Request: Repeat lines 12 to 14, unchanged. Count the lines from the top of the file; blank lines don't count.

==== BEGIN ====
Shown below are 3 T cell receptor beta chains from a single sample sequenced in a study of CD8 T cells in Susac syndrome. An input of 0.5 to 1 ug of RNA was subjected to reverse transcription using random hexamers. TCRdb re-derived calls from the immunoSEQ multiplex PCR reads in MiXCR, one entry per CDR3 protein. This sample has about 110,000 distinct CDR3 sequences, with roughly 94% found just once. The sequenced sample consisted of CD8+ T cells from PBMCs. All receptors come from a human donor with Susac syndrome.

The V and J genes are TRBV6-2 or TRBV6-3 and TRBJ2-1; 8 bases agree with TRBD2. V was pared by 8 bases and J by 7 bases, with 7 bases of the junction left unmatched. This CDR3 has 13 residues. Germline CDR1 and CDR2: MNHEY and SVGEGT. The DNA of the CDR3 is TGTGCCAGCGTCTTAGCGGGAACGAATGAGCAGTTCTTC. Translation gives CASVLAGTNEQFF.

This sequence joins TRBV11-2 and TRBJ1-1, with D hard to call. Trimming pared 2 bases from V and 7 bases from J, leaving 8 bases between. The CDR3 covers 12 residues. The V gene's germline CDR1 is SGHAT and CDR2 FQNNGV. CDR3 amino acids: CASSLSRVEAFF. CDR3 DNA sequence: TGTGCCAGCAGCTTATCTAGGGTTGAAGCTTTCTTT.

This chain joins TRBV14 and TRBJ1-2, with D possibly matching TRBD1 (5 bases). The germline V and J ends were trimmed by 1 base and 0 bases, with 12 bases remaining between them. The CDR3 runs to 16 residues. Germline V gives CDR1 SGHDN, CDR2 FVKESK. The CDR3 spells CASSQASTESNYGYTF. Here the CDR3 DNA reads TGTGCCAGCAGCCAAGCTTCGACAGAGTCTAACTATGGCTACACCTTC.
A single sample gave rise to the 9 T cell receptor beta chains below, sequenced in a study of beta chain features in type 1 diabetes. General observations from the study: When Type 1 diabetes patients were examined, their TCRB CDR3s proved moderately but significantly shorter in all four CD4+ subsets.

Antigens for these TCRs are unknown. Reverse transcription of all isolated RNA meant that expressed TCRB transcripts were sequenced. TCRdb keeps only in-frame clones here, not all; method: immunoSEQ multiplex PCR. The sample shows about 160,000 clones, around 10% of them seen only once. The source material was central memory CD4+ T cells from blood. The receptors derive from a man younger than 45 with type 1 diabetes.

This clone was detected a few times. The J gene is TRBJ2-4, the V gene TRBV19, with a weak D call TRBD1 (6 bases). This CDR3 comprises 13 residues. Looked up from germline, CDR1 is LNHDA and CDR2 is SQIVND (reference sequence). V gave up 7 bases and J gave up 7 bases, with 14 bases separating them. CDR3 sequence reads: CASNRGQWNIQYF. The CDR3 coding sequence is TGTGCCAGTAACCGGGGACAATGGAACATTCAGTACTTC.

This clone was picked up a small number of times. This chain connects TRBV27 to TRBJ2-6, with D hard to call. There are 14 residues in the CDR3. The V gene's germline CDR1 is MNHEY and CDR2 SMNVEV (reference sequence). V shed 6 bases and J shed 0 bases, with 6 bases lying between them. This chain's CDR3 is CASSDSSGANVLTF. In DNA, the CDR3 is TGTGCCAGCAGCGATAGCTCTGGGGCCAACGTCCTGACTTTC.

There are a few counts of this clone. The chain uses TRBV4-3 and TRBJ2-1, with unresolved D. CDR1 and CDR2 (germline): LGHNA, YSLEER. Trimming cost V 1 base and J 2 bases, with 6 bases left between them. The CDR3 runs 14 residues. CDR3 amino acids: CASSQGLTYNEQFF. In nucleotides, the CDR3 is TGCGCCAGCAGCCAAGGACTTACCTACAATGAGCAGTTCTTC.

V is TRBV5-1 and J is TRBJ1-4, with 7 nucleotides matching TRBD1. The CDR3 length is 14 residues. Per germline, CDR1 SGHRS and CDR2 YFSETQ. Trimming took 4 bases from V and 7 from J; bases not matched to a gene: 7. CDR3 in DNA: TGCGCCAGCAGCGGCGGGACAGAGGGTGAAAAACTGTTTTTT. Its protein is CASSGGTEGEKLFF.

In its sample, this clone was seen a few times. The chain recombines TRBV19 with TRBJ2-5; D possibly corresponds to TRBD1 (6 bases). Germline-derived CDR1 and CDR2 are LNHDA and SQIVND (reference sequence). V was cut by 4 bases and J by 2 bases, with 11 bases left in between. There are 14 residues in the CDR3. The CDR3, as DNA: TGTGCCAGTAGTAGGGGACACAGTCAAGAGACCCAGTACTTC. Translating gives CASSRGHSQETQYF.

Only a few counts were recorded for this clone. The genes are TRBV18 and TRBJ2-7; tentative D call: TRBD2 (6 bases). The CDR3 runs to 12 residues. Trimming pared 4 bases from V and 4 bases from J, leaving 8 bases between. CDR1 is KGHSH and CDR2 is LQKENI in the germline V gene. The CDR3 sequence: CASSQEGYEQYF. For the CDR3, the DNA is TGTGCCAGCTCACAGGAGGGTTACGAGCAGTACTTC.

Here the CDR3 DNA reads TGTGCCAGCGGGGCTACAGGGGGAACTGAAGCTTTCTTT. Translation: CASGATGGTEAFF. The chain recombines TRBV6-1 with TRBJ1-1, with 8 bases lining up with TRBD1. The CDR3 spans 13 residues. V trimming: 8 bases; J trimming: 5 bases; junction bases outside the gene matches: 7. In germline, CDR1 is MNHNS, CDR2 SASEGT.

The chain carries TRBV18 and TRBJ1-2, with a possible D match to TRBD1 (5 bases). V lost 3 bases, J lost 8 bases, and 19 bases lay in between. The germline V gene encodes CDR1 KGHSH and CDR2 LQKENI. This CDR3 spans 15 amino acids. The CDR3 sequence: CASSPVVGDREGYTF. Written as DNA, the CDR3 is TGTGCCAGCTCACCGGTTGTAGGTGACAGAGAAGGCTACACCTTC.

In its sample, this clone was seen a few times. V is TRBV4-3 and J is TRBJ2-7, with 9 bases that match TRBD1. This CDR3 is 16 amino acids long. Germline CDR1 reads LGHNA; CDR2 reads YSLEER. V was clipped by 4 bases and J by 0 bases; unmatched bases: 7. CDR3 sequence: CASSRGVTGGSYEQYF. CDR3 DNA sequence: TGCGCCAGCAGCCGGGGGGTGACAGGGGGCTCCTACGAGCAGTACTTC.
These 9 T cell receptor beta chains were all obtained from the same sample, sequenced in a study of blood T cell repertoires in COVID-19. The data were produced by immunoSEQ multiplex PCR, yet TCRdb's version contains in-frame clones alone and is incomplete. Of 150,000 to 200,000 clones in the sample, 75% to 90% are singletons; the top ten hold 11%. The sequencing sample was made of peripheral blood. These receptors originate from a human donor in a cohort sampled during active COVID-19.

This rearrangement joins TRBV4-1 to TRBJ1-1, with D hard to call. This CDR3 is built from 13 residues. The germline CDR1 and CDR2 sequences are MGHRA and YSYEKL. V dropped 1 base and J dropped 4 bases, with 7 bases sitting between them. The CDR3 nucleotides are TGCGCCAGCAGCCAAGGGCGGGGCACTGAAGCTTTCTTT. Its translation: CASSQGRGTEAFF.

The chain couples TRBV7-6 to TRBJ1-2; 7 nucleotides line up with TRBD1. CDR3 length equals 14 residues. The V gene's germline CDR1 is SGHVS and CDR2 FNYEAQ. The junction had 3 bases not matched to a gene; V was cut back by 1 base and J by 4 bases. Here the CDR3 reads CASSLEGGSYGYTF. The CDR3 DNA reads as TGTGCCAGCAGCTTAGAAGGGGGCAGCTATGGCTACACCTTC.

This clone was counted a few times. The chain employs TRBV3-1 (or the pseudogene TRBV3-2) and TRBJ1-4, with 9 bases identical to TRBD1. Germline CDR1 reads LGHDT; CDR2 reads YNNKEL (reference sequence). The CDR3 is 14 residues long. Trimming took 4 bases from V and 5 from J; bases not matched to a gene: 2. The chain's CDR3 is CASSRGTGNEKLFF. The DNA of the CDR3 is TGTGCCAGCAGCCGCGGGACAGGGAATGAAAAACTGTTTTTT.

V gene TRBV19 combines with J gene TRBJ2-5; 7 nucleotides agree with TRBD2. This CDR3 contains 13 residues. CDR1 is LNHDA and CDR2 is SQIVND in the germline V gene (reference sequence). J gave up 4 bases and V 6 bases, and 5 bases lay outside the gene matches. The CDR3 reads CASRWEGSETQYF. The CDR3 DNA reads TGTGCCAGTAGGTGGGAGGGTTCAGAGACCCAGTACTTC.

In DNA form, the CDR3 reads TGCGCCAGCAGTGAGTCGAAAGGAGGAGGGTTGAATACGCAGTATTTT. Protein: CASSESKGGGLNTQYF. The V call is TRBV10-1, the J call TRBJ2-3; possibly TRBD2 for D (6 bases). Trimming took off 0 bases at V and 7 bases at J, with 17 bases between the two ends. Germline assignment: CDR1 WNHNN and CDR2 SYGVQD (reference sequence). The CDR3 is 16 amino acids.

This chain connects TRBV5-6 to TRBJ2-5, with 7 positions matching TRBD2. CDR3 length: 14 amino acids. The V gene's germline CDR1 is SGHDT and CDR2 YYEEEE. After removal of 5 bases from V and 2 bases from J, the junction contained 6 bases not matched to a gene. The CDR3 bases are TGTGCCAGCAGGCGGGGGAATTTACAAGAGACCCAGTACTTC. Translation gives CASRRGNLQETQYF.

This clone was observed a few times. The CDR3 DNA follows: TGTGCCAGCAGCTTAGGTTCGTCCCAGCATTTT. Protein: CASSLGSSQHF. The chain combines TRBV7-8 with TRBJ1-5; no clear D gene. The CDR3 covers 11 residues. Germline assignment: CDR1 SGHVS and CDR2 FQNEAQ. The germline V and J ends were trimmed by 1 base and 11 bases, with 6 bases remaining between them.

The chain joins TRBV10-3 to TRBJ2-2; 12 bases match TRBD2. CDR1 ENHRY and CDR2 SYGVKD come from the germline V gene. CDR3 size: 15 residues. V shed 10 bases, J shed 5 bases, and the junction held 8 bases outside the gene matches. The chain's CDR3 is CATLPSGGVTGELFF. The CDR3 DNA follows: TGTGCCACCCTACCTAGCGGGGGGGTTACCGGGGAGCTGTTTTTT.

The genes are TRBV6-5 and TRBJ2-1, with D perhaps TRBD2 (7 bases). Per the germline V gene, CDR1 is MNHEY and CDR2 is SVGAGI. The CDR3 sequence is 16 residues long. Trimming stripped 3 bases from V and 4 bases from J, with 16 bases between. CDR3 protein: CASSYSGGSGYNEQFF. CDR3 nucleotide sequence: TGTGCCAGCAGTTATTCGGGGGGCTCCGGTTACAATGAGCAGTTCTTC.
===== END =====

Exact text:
Only a few counts were recorded for this clone. The genes are TRBV18 and TRBJ2-7; tentative D call: TRBD2 (6 bases). The CDR3 runs to 12 residues. Trimming pared 4 bases from V and 4 bases from J, leaving 8 bases between. CDR1 is KGHSH and CDR2 is LQKENI in the germline V gene. The CDR3 sequence: CASSQEGYEQYF. For the CDR3, the DNA is TGTGCCAGCTCACAGGAGGGTTACGAGCAGTACTTC.

Here the CDR3 DNA reads TGTGCCAGCGGGGCTACAGGGGGAACTGAAGCTTTCTTT. Translation: CASGATGGTEAFF. The chain recombines TRBV6-1 with TRBJ1-1, with 8 bases lining up with TRBD1. The CDR3 spans 13 residues. V trimming: 8 bases; J trimming: 5 bases; junction bases outside the gene matches: 7. In germline, CDR1 is MNHNS, CDR2 SASEGT.

The chain carries TRBV18 and TRBJ1-2, with a possible D match to TRBD1 (5 bases). V lost 3 bases, J lost 8 bases, and 19 bases lay in between. The germline V gene encodes CDR1 KGHSH and CDR2 LQKENI. This CDR3 spans 15 amino acids. The CDR3 sequence: CASSPVVGDREGYTF. Written as DNA, the CDR3 is TGTGCCAGCTCACCGGTTGTAGGTGACAGAGAAGGCTACACCTTC.